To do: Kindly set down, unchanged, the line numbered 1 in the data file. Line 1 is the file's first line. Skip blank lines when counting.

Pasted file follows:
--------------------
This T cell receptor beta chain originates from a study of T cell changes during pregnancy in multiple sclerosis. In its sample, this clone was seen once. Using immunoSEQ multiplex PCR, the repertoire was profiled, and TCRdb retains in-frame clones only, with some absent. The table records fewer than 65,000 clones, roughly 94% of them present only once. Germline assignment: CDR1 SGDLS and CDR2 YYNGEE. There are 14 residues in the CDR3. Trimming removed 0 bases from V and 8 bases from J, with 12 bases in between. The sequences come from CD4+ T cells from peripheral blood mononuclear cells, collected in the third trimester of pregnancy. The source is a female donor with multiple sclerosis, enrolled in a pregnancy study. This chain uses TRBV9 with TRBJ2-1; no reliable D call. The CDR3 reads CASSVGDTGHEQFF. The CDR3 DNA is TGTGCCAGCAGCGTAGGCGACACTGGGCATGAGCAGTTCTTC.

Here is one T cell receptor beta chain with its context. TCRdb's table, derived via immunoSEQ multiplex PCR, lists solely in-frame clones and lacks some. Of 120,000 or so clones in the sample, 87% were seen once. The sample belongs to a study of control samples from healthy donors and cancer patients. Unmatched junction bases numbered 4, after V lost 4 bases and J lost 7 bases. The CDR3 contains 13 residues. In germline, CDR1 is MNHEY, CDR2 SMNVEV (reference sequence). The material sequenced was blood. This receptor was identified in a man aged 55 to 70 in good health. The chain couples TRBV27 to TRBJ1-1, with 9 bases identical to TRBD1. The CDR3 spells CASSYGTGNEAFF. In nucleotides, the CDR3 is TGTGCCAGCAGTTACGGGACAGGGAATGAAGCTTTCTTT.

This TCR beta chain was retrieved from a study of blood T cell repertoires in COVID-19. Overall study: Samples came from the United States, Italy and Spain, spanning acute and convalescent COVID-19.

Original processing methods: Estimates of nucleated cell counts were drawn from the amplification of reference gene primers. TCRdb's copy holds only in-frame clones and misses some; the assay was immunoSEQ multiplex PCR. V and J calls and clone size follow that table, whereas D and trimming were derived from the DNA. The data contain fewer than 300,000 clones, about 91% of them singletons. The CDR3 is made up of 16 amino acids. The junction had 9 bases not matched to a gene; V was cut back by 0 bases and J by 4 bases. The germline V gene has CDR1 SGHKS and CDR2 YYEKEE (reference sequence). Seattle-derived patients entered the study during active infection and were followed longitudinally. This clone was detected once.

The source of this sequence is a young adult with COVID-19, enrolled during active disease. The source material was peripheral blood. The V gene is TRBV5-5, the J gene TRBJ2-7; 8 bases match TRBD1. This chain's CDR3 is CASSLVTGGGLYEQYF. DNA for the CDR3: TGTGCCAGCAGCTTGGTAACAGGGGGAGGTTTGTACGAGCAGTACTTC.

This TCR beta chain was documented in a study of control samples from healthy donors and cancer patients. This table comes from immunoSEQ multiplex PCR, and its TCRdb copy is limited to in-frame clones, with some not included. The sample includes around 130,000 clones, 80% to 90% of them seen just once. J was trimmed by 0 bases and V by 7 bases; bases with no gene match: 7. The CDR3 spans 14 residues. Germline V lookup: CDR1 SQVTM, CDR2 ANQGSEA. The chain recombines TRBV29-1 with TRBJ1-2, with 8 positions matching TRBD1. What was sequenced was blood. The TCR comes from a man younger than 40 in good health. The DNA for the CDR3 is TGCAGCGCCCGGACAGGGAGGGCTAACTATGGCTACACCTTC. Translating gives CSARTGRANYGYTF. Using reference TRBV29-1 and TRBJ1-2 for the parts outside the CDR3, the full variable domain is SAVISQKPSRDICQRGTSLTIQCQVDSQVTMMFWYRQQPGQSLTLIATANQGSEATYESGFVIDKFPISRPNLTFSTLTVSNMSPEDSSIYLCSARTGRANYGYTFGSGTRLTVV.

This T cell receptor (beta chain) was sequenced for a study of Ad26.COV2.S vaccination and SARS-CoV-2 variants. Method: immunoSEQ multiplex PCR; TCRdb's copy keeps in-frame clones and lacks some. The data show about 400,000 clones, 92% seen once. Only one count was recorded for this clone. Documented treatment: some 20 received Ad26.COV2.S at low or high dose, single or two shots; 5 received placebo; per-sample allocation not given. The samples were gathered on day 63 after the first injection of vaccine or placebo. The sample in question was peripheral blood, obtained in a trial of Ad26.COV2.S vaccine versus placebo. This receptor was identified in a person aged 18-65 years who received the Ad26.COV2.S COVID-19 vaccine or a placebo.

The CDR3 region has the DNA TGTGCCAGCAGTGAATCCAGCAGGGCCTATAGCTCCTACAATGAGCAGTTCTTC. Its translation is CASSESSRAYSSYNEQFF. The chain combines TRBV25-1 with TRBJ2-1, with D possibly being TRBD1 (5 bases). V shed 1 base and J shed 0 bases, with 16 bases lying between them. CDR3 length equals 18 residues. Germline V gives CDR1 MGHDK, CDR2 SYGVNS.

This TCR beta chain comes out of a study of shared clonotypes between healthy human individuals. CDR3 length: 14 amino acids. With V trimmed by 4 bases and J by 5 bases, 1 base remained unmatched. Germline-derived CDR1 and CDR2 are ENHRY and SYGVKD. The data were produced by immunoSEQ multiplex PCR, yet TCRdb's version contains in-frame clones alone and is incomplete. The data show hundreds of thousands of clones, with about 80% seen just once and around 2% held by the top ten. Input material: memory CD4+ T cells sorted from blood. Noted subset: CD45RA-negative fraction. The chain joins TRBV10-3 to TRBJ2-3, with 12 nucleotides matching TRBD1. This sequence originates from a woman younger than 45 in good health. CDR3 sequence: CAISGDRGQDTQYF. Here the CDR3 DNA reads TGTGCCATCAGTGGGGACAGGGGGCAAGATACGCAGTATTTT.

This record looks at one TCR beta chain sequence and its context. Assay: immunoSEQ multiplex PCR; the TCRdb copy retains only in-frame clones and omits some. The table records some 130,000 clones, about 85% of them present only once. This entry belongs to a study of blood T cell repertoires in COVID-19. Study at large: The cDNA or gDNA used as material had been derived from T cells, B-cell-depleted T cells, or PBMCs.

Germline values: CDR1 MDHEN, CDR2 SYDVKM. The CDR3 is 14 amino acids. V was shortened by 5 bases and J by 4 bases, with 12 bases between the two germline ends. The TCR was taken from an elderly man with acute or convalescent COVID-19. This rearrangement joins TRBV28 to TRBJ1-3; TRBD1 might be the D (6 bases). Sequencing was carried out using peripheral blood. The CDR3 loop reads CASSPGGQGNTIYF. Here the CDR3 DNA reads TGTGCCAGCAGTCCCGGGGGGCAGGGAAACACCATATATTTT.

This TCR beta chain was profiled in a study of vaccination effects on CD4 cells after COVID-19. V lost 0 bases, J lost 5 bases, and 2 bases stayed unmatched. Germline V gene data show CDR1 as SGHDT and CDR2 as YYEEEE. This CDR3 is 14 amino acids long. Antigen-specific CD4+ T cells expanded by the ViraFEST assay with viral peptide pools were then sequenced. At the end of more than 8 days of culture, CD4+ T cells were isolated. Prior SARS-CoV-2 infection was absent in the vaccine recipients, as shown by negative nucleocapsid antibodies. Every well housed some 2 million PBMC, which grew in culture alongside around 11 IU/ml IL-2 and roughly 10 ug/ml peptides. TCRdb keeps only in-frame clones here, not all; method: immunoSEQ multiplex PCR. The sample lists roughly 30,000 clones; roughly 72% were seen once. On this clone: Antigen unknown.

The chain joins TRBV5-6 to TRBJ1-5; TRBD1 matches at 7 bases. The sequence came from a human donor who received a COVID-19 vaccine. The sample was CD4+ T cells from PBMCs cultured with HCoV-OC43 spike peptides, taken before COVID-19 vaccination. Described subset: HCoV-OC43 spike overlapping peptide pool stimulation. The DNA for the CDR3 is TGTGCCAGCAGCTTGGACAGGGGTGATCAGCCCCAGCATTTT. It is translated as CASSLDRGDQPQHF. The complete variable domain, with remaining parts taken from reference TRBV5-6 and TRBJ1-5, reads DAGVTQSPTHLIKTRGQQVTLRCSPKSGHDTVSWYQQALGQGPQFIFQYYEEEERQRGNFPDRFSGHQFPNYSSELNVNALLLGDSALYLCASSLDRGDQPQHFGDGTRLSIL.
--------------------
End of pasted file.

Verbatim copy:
This T cell receptor beta chain originates from a study of T cell changes during pregnancy in multiple sclerosis. In its sample, this clone was seen once. Using immunoSEQ multiplex PCR, the repertoire was profiled, and TCRdb retains in-frame clones only, with some absent. The table records fewer than 65,000 clones, roughly 94% of them present only once. Germline assignment: CDR1 SGDLS and CDR2 YYNGEE. There are 14 residues in the CDR3. Trimming removed 0 bases from V and 8 bases from J, with 12 bases in between. The sequences come from CD4+ T cells from peripheral blood mononuclear cells, collected in the third trimester of pregnancy. The source is a female donor with multiple sclerosis, enrolled in a pregnancy study. This chain uses TRBV9 with TRBJ2-1; no reliable D call. The CDR3 reads CASSVGDTGHEQFF. The CDR3 DNA is TGTGCCAGCAGCGTAGGCGACACTGGGCATGAGCAGTTCTTC.